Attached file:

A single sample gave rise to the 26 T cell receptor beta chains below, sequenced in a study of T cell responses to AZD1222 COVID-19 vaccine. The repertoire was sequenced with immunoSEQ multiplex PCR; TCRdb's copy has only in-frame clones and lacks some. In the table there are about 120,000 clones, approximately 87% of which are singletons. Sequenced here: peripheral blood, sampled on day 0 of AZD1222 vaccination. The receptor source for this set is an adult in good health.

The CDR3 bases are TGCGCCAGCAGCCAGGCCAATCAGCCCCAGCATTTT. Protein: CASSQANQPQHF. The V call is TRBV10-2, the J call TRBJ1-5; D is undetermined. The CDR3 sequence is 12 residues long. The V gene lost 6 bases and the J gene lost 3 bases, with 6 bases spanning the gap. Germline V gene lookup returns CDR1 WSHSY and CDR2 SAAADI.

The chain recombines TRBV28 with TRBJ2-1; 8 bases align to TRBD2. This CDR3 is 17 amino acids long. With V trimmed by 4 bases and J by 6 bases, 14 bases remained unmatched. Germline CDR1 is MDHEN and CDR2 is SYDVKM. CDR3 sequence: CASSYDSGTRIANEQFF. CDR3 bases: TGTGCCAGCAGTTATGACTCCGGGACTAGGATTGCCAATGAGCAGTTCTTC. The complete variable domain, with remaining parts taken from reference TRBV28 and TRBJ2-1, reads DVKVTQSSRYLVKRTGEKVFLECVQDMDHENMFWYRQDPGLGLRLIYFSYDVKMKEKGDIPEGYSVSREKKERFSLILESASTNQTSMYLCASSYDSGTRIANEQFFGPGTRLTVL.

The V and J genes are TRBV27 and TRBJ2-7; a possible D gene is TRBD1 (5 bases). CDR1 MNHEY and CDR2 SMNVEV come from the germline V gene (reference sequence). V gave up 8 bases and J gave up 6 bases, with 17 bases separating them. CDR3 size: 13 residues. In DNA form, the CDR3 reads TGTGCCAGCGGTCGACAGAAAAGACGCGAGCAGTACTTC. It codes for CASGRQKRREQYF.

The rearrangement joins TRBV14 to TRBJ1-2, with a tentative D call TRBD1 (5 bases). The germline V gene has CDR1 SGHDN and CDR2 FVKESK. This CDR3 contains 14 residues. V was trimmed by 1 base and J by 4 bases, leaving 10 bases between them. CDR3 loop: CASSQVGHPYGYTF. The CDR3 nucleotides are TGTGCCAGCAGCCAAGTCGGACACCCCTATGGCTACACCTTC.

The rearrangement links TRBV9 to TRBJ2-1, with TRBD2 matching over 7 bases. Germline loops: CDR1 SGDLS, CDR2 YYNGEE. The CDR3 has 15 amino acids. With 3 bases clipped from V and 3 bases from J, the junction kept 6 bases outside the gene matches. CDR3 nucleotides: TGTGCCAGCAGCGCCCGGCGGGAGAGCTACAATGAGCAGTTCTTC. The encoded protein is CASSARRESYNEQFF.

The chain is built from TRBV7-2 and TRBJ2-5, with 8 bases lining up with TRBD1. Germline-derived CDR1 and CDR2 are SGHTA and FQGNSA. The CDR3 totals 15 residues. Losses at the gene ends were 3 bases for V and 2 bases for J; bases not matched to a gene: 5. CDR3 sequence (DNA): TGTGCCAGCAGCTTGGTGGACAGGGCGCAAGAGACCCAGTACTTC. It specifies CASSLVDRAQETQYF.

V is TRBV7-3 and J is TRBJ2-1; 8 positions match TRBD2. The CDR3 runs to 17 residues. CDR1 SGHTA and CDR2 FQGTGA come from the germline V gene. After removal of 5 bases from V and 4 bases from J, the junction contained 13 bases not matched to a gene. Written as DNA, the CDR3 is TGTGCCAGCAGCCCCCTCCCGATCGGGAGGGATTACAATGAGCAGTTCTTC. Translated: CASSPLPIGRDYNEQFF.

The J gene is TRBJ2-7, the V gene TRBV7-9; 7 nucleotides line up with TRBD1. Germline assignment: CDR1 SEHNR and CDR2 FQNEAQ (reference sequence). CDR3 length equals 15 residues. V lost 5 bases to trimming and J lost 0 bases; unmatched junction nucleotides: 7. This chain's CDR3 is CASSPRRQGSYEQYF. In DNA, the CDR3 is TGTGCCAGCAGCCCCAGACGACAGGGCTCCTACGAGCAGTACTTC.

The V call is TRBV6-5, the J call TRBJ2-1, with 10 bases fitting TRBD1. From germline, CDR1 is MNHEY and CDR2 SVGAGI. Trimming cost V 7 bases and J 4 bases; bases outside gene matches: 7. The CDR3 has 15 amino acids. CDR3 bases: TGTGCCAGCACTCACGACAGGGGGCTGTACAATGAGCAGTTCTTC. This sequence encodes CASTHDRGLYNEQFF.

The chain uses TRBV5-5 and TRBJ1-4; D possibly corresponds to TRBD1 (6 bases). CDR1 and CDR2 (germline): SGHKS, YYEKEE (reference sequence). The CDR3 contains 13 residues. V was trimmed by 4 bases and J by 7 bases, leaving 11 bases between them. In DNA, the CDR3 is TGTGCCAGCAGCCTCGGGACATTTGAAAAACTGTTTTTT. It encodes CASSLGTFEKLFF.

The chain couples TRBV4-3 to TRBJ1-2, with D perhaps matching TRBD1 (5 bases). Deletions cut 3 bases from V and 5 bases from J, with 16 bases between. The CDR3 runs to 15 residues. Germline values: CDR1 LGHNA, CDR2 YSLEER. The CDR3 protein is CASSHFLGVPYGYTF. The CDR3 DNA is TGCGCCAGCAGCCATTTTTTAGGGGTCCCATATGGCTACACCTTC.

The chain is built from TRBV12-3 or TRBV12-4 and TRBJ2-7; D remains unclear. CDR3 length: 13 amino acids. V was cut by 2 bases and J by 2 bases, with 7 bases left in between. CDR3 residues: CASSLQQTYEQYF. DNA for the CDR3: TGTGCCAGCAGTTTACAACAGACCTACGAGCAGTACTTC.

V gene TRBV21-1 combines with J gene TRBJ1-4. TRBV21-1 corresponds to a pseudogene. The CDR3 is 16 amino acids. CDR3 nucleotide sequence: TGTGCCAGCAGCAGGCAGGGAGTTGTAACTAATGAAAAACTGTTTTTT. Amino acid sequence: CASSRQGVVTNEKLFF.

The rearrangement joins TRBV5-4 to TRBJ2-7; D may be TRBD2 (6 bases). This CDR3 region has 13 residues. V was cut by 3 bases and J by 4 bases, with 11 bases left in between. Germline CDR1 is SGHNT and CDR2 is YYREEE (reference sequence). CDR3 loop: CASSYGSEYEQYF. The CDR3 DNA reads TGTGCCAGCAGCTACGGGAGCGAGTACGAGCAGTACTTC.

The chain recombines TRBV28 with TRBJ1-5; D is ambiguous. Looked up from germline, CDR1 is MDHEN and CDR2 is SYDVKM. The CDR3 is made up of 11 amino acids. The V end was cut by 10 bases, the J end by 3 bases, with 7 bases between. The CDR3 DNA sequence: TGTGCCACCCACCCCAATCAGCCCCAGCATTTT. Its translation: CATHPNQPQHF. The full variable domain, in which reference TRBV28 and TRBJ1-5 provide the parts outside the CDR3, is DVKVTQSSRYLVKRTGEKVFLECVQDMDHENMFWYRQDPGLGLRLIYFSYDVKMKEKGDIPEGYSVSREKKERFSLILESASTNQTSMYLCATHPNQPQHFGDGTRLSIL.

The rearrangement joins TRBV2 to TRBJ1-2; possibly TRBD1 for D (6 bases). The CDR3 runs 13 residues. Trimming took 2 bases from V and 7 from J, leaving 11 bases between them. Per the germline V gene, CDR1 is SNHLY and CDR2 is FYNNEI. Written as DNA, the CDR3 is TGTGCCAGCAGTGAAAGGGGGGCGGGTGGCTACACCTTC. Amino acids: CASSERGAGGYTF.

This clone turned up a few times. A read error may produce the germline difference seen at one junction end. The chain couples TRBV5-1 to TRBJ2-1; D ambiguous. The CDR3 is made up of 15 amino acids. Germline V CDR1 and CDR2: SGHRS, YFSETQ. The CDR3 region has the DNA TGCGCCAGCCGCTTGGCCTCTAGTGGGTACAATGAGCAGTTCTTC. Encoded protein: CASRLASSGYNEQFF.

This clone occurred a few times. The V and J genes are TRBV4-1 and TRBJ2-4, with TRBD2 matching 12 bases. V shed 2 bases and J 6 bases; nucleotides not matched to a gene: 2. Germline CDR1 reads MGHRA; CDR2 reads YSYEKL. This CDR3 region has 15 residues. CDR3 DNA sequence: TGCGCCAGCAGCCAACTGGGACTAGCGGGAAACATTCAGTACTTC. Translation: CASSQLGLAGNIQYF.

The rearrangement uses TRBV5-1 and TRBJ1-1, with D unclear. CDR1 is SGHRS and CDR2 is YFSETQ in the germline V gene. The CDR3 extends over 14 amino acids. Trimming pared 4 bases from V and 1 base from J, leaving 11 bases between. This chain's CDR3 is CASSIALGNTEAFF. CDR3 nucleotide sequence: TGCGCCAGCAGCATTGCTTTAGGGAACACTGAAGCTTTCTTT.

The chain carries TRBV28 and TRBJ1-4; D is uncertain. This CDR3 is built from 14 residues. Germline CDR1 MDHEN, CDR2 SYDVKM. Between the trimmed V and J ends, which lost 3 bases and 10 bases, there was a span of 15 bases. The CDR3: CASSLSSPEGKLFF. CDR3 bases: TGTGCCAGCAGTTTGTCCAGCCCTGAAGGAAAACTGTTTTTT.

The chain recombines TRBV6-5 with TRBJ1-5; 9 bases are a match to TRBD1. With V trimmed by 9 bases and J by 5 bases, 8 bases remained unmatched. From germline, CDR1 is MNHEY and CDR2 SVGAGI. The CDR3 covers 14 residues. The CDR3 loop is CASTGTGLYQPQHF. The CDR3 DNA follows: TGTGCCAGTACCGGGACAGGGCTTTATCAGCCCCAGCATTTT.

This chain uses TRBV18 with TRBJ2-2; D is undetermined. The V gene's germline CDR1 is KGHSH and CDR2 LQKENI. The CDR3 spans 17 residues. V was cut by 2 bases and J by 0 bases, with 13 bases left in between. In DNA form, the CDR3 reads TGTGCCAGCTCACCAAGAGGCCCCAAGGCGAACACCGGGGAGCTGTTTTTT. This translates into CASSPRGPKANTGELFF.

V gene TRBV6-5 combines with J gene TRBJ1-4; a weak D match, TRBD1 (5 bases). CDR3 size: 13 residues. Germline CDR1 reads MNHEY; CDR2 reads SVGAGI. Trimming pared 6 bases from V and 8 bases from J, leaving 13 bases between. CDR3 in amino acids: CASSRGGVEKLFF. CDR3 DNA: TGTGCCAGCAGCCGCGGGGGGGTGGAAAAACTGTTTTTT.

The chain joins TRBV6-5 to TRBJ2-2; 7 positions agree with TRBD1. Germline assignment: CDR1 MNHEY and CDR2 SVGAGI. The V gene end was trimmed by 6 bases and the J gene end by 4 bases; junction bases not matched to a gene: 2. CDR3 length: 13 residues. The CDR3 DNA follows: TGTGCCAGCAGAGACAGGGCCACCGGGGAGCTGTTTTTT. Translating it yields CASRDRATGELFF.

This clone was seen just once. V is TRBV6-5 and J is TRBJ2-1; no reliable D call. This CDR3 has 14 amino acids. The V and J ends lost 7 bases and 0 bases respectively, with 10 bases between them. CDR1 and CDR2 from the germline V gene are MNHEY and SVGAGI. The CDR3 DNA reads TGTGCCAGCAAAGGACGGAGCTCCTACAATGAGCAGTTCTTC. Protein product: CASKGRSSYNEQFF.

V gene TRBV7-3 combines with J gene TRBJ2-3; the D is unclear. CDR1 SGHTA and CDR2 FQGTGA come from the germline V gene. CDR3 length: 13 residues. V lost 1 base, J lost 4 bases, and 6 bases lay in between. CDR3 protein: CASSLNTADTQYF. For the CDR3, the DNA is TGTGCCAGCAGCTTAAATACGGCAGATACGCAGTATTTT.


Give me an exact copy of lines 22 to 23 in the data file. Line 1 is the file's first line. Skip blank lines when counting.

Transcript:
The chain recombines TRBV6-5 with TRBJ1-5; 9 bases are a match to TRBD1. With V trimmed by 9 bases and J by 5 bases, 8 bases remained unmatched. From germline, CDR1 is MNHEY and CDR2 SVGAGI. The CDR3 covers 14 residues. The CDR3 loop is CASTGTGLYQPQHF. The CDR3 DNA follows: TGTGCCAGTACCGGGACAGGGCTTTATCAGCCCCAGCATTTT.

This chain uses TRBV18 with TRBJ2-2; D is undetermined. The V gene's germline CDR1 is KGHSH and CDR2 LQKENI. The CDR3 spans 17 residues. V was cut by 2 bases and J by 0 bases, with 13 bases left in between. In DNA form, the CDR3 reads TGTGCCAGCTCACCAAGAGGCCCCAAGGCGAACACCGGGGAGCTGTTTTTT. This translates into CASSPRGPKANTGELFF.